Affordable condo going up in Salt Lake
By Andrew Gomes
Advertiser Staff Writer
By Andrew Gomes
A local affordable-housing development team plans to build a long-postponed residential high-rise near Moanalua High School in an effort that will inject workforce condominiums into O'ahu's pricey real estate market but is also raising concerns over traffic congestion in Salt Lake.
Salt Lake 6 LLC, a partnership that includes local affordable housing developer Marshall Hung, plans to build a 17-story tower with 269 units priced from $218,000 to $397,500.
Sales of the planned tower's one-and two-bedroom units are slated to begin on Sunday through local broker Marcus & Associates.
Construction of the project, called Country Club Village 6, is scheduled to begin in November and be completed in March 2009.
The project, at 3009 Ala Makahala Place, will be the sixth building in Salt Lake's Country Club Village community that another local developer, Schuler Homes, built in the mid-1990s as a mix of mid-rise and high-rise condos overlooking Honolulu International Country Club.
Schuler, however, in 1996 postponed completion of the final tower because of the state's housing market slump after building 673 of 832 units.
Early last year, Schuler, now a division of Texas-based homebuilder D.R. Horton Inc., revived permitting work on what it had planned as a 16-story tower with 159 units, mainly with the intent to position the project for sale to another developer.
Mike Jones, Schuler division president, said the company sought to sell the site because Schuler is almost exclusively a developer of single-family homes and low-rise townhomes.
"Really our forte is not high-rises," he said. Country Club Village was Schuler's first and only high-rise project, and was made feasible with a pioneering Daewoo Construction Co. system of forming and stacking concrete modules.
Salt Lake 6 bought the tower site last week for $6.5 million after working with Schuler to take over the project. The new developer added 110 units and one story to Schuler's tower concept to make units smaller but more affordable.
City planning officials say no permitting changes were required to add 110 units to the tower plan because deed restrictions allow for up to 975 units at the broader 14-acre Country Club Village community, which would have 942 units with the new tower.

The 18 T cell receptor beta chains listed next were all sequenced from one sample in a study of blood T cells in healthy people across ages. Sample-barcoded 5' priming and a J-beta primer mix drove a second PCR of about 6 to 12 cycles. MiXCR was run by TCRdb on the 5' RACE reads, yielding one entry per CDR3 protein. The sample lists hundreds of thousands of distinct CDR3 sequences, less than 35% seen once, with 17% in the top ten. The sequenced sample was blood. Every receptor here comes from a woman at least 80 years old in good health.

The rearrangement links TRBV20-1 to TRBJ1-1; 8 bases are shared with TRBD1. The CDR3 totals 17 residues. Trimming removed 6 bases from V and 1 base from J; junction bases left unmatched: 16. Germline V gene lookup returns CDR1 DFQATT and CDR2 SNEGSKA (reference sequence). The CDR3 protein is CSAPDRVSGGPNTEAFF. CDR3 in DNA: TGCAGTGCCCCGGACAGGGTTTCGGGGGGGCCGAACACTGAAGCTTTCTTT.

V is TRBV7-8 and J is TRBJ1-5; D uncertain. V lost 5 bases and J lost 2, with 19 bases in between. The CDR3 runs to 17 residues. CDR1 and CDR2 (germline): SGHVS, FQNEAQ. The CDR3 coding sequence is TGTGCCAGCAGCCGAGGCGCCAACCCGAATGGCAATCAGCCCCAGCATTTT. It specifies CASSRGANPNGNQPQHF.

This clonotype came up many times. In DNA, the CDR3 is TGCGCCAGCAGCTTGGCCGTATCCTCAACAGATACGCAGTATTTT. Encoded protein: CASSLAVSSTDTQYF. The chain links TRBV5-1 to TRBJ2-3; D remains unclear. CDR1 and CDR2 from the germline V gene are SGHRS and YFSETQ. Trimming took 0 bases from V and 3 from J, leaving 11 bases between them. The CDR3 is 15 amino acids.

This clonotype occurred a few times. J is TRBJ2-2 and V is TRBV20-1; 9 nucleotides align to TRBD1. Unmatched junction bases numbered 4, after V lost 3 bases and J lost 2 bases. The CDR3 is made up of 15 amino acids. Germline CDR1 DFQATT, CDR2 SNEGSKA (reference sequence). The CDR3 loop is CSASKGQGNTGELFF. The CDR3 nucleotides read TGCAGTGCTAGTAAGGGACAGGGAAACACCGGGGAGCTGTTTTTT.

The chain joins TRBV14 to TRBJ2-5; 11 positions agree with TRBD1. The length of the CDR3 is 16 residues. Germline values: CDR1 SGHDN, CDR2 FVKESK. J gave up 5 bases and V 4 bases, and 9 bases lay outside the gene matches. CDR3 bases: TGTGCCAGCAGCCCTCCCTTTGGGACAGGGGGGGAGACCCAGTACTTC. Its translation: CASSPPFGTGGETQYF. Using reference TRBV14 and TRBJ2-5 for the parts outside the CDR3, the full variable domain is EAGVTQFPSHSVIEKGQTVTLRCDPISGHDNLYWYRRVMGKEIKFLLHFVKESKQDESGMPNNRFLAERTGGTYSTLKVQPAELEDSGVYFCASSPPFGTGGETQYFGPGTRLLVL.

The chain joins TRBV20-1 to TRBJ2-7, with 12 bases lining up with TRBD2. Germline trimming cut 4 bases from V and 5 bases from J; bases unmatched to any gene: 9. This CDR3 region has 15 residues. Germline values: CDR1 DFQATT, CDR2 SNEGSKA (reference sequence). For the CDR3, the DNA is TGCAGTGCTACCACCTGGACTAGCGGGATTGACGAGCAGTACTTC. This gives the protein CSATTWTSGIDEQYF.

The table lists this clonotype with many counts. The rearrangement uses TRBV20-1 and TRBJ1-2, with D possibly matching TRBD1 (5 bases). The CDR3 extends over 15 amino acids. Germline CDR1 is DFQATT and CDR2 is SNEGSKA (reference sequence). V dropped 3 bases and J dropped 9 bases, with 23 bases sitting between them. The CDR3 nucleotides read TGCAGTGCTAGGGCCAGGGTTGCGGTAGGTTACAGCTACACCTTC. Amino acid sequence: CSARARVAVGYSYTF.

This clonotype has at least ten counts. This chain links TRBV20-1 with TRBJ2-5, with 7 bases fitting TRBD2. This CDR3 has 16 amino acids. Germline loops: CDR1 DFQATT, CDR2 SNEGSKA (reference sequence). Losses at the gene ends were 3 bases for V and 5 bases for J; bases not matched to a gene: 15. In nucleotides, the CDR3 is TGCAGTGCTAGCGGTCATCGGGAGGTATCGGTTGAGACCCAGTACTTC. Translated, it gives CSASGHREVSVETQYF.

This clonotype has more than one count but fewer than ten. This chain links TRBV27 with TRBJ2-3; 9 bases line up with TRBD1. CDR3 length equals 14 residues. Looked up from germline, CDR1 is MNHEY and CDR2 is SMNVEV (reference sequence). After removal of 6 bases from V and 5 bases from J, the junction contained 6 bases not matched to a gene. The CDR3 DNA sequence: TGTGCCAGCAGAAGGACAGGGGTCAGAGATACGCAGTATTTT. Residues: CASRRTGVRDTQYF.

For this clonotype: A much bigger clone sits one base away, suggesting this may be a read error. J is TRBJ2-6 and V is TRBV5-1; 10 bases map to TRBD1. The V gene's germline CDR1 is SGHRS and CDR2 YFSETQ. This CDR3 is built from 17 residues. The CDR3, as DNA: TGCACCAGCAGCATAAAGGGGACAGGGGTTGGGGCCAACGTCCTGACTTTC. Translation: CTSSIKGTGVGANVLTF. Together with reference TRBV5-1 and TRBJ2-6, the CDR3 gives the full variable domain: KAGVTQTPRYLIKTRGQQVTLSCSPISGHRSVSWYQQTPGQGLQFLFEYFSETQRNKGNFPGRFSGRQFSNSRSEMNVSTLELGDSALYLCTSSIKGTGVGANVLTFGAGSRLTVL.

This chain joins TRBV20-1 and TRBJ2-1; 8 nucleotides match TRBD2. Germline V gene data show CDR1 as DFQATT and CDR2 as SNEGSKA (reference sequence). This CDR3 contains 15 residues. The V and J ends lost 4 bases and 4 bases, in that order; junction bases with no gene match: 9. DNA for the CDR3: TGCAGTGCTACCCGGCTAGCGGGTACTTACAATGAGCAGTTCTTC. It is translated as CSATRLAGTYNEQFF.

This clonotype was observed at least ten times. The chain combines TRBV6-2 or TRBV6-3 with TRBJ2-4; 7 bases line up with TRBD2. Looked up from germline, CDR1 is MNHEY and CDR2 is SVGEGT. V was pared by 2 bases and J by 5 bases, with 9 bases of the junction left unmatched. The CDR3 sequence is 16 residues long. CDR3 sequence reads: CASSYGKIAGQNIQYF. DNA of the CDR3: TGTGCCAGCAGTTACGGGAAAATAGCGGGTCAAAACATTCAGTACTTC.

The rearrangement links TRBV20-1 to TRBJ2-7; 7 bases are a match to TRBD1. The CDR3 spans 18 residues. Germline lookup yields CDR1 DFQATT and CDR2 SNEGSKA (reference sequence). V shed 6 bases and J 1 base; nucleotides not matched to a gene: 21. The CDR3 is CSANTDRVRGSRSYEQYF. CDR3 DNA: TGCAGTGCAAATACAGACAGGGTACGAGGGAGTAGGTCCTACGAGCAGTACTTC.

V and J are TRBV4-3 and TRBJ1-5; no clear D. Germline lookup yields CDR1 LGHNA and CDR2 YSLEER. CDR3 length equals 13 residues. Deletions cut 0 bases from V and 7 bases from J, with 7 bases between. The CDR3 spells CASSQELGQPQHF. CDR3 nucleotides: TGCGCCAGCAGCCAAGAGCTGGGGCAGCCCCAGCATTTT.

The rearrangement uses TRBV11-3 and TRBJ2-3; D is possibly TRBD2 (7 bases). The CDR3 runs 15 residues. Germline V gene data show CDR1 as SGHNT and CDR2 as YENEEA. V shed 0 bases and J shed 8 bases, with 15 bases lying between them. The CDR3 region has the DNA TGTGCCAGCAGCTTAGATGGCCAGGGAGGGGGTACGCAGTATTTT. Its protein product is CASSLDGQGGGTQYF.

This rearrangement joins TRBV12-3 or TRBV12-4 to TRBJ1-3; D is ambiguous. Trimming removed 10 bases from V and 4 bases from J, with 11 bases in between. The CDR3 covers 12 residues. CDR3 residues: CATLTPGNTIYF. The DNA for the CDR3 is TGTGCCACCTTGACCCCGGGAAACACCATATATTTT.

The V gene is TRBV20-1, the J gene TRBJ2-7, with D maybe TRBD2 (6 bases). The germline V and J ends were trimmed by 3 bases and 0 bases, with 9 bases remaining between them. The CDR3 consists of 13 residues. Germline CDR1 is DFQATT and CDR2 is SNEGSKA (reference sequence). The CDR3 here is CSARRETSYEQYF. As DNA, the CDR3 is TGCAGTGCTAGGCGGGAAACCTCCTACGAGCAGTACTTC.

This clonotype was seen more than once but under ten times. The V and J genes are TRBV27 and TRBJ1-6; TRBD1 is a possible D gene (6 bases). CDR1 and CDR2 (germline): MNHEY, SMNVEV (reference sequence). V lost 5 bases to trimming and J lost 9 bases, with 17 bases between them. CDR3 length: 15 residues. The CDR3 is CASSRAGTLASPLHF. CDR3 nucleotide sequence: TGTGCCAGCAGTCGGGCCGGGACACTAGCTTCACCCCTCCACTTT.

Some area residents, however, are concerned about the project's traffic impact, especially regarding how more residents will affect a traffic-calming roundabout at Ala Napuanani and Likini Street.
"It's certainly going to add to the traffic and congestion in the area," said Grant Tanimoto, a Salt Lake resident and former chairman of the Aliamanu/Salt Lake/Foster Village Neighborhood Board. "I'm hoping someone will take a look at it."
Winston Wong, who lives about a block away from Country Club Village, also worries that the project, which is designed with 540 parking stalls, will impact the urban neighborhood.
"This area is already overcrowded with condos, and the traffic is already very bad," he said. "How much more can this city take before the system fails?"
Vito Galati, a Salt Lake 6 partner, said he hopes the project is well-received for its objective to produce affordable housing.
"We're trying to provide housing that is affordable to residents who are working," he said. We are targeting the resident market instead of the luxury offshore market."
In the last few years, nearly all of the dozen or so high-rise condos completed or under development on O'ahu have been luxury towers, such as The Watermark in Waikiki, Hokua in Kaka'ako and Capitol Place Downtown.
The median price for resales of existing O'ahu condos this year is $325,000, according to the Hono-lulu Board of Realtors. The average list price for new condos last year was $577,953, according to a report by local housing market analyst Ricky Cassiday for Central Pacific HomeLoans.
There are some low- to moderate-priced condos being developed — such as Plantation Town Apartments in Waipahu, Nohona at Kapolei and the planned Halekauwila Place high-rise in Kaka'ako. But affordable housing advocates say the need for more is great.
Salt Lake 6 is a partnership between Hung, Galati and Ken Matsuura that is using past development experience to keep costs down for the Country Club Village 6 tower.
The trio previously built 215 N. King St., a tower next to 'A'ala Park with 251 units that Cassiday said sold for the lowest average price of any new project on O'ahu in 2005 — $243,000.
Hung was also involved with building other affordable towers, including 1133 Waimanu and two towers on Young Street at the site of the old Honolulu police station.
Galati said Country Club Village 6 is based on these models to achieve development cost savings that make unit prices more affordable.
Like some of the other affordable towers, the Salt Lake project won't have a pool or a landscaped recreation deck, but it will join the existing Country Club Village community association and share access to the community pool, park, walking paths and other common-area facilities.
Jones of Schuler said the redesigned project should fit in well with the surrounding community. "I think their price point is good for the area and good for the market," he said. "I think they'll do well there."
Reach Andrew Gomes at firstname.lastname@example.org.